“‘The Sky on their Shoulders’ is a monomaniacal meditation on memory and forgetting, presence and emptiness, Europe and its other. Added to this, on the basis of the author’s own biographical materials there is the first person narrative of a nameless Alter Ego about the discovery of horror, and the attempt to clarify the connections on a journey to the Arctic Circle. To fathom the abyss of humanity, Lebedev deploys depth psychology and the philosophy of history, apocalypse and mythology (particularly the Gilgamesh epic). His language is of stupendous poetic richness, and his gift of description has overwhelming atmospheric power. … It is a landscape of apocalyptic disappearing and forgetting, which Lebedev portrays in a phantasmagorical report, and the reader can hardly resist its demonic power and morbidity. … While Solzhenitsyn and Shalamov now have the definitive ineffectiveness of classic writers, Lebedev’s grandiose novel has the potency to become a mirror and wake-up call to a Russia that is blind to history.” Neue Züricher Zeitung, 16.07.2013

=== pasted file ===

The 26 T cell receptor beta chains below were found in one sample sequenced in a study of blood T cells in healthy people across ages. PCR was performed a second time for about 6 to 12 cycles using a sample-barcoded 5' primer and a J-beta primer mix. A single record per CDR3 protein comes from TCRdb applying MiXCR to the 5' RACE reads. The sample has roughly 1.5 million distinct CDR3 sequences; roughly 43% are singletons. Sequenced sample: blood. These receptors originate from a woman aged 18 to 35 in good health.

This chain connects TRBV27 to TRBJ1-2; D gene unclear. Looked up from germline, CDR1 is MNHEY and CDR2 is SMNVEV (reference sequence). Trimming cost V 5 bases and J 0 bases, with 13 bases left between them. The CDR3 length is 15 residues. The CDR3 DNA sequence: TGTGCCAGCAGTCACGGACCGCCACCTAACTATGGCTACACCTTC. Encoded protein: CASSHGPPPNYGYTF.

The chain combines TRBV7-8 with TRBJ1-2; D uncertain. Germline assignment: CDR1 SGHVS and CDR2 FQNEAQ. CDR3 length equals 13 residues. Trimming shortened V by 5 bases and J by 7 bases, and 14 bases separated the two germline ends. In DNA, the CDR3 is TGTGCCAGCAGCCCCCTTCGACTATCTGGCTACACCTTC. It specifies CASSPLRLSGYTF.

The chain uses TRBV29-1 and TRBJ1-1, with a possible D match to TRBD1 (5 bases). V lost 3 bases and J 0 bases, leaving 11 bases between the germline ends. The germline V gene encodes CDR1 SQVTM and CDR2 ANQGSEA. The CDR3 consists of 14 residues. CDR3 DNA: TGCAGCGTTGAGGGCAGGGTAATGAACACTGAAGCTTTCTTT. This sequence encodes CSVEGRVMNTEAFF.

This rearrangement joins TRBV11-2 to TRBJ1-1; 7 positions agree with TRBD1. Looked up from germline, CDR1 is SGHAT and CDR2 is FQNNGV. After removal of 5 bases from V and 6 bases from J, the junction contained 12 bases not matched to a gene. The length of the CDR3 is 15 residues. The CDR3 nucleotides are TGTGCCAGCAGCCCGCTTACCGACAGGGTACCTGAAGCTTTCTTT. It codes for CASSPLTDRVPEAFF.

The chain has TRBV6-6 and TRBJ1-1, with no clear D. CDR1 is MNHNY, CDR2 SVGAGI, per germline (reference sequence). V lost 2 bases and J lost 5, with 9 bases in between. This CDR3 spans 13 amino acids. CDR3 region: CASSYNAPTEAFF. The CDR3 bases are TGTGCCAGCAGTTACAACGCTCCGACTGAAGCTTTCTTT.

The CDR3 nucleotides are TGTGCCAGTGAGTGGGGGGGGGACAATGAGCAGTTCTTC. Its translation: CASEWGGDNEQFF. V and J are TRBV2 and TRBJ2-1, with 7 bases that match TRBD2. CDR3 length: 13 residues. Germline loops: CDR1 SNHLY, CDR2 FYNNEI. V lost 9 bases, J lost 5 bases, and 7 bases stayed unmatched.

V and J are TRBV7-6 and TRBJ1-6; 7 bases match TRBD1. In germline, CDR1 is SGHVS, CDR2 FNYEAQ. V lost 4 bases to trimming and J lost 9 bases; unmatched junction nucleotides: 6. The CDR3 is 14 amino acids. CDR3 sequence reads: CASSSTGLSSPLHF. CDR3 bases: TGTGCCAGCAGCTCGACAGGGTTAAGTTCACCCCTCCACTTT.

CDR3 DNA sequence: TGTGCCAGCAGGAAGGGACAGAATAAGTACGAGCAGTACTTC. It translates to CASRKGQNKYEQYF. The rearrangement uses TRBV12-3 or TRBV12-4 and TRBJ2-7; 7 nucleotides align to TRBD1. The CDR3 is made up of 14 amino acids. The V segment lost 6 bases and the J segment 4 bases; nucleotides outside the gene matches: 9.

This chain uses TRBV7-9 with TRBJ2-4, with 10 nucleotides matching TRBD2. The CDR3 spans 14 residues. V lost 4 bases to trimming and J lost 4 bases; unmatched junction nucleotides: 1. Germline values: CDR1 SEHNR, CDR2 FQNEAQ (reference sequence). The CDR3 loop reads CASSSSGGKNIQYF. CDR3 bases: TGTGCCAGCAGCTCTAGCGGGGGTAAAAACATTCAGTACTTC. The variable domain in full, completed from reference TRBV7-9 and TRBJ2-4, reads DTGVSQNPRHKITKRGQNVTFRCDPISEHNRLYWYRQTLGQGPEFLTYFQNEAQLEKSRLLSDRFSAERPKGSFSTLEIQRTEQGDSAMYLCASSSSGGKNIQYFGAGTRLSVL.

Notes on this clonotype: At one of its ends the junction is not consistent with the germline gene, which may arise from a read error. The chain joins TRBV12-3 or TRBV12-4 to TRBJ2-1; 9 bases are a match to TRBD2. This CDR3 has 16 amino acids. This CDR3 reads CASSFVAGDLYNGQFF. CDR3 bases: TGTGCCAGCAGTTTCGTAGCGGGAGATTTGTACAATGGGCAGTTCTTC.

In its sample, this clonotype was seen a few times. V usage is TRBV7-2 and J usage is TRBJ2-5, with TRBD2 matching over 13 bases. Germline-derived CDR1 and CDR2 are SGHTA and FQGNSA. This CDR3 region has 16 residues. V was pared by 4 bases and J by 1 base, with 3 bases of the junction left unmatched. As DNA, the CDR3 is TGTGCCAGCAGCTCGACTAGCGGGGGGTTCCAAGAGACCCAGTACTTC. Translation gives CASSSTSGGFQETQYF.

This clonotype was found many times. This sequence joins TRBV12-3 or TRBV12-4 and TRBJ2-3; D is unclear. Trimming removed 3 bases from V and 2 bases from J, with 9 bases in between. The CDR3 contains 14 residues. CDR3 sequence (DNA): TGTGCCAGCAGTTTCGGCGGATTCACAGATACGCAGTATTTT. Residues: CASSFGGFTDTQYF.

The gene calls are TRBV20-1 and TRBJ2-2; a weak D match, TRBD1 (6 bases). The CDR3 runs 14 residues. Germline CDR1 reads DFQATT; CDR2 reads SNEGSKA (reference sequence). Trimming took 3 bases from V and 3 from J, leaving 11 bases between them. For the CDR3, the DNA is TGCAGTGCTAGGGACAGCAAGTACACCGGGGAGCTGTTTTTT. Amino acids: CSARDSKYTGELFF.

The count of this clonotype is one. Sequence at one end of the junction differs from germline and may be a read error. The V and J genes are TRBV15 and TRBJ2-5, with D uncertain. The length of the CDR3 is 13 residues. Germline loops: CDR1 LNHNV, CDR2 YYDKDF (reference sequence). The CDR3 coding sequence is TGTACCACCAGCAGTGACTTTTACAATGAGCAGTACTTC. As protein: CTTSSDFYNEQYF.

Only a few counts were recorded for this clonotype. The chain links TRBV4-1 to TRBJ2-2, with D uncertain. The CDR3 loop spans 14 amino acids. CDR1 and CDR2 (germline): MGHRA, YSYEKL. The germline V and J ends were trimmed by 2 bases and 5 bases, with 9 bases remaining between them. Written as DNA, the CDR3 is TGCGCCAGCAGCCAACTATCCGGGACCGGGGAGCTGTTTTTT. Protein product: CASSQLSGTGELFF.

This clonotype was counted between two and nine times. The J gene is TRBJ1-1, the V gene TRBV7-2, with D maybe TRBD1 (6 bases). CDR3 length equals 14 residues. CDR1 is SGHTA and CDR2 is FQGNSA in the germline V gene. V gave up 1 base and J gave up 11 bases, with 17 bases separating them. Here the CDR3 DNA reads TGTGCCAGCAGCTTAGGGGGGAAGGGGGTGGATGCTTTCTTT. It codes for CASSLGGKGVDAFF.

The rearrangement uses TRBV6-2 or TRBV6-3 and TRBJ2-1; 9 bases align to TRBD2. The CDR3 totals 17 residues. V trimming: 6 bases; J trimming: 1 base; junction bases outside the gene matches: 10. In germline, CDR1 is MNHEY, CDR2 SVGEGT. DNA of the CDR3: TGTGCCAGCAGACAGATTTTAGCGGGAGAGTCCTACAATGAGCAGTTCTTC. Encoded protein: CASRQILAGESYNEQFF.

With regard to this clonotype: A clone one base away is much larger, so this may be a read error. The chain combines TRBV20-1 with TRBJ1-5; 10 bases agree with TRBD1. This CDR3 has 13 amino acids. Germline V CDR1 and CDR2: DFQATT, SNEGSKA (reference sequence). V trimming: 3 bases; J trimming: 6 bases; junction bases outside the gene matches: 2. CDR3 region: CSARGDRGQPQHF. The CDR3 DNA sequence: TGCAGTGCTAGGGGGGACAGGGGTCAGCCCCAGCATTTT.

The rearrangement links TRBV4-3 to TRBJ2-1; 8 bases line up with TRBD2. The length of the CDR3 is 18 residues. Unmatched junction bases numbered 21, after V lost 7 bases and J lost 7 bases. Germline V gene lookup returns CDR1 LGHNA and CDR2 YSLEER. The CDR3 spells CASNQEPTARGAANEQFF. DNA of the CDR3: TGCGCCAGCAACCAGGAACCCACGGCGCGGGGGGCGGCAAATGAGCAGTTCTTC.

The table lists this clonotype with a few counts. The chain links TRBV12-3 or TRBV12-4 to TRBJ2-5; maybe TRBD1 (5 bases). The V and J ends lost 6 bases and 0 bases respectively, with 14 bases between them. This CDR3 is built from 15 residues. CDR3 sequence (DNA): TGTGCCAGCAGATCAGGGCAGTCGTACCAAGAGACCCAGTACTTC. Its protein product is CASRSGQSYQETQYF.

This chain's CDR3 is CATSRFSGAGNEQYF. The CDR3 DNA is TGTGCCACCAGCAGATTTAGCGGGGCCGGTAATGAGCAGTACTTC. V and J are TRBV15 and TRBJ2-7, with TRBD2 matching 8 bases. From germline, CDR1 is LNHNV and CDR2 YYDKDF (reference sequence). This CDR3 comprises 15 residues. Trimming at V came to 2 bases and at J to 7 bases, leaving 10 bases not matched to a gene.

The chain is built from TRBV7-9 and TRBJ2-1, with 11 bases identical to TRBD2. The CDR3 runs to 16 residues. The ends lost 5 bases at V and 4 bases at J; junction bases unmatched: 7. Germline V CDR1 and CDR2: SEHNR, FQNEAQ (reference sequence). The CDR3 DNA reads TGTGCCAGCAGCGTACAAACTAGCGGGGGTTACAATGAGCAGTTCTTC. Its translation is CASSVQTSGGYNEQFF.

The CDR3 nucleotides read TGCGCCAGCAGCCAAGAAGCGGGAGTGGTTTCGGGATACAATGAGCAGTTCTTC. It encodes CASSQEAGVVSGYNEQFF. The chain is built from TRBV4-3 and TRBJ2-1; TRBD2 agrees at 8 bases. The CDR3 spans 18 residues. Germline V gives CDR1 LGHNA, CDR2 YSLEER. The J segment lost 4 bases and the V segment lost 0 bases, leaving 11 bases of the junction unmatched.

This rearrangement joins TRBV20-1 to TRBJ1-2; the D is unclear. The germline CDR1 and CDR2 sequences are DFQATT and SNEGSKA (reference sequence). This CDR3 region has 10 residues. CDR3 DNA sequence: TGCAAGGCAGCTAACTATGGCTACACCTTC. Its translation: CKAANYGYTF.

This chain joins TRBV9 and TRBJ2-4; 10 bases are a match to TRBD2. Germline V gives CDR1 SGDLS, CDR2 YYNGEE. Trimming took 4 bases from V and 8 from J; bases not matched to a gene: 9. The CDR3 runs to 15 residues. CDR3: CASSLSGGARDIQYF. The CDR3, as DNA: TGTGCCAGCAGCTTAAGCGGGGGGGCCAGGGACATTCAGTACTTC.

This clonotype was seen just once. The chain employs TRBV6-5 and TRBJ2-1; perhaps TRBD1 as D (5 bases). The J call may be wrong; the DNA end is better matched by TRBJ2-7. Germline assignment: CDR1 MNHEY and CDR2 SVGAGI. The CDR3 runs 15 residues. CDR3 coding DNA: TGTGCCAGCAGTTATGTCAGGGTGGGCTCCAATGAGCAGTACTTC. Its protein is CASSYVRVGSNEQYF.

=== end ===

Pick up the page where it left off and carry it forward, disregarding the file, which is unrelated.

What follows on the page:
Sergei Lebedev’s novel impresses by its mastery, its stylistic perfection and its attention to details. We believe that we know about the crimes of Stalin’s regime, we have read Solzhenitsyn and Shalamov, but this book is not just about that. It is about how great the extent of forgetting is, so that the memory of the death of thousands of people seems to have disappeared into the air.
“At present, this book is the only one that takes on the very difficult task of a historical confession, which Russian society does not want to have anything to do with. Sergei Lebedev asks his torturous questions in a county where, unlike for the Nazi criminals, no single head of a camp, no commander of a firing squad has had to answer before a court for destroying thousands of lives. No one can say for sure that they do not have the blood of executioners running in their veins – even if it does not come from their ancestors, it may perhaps come from a blood transfusion.” (Olga Lebedushkina).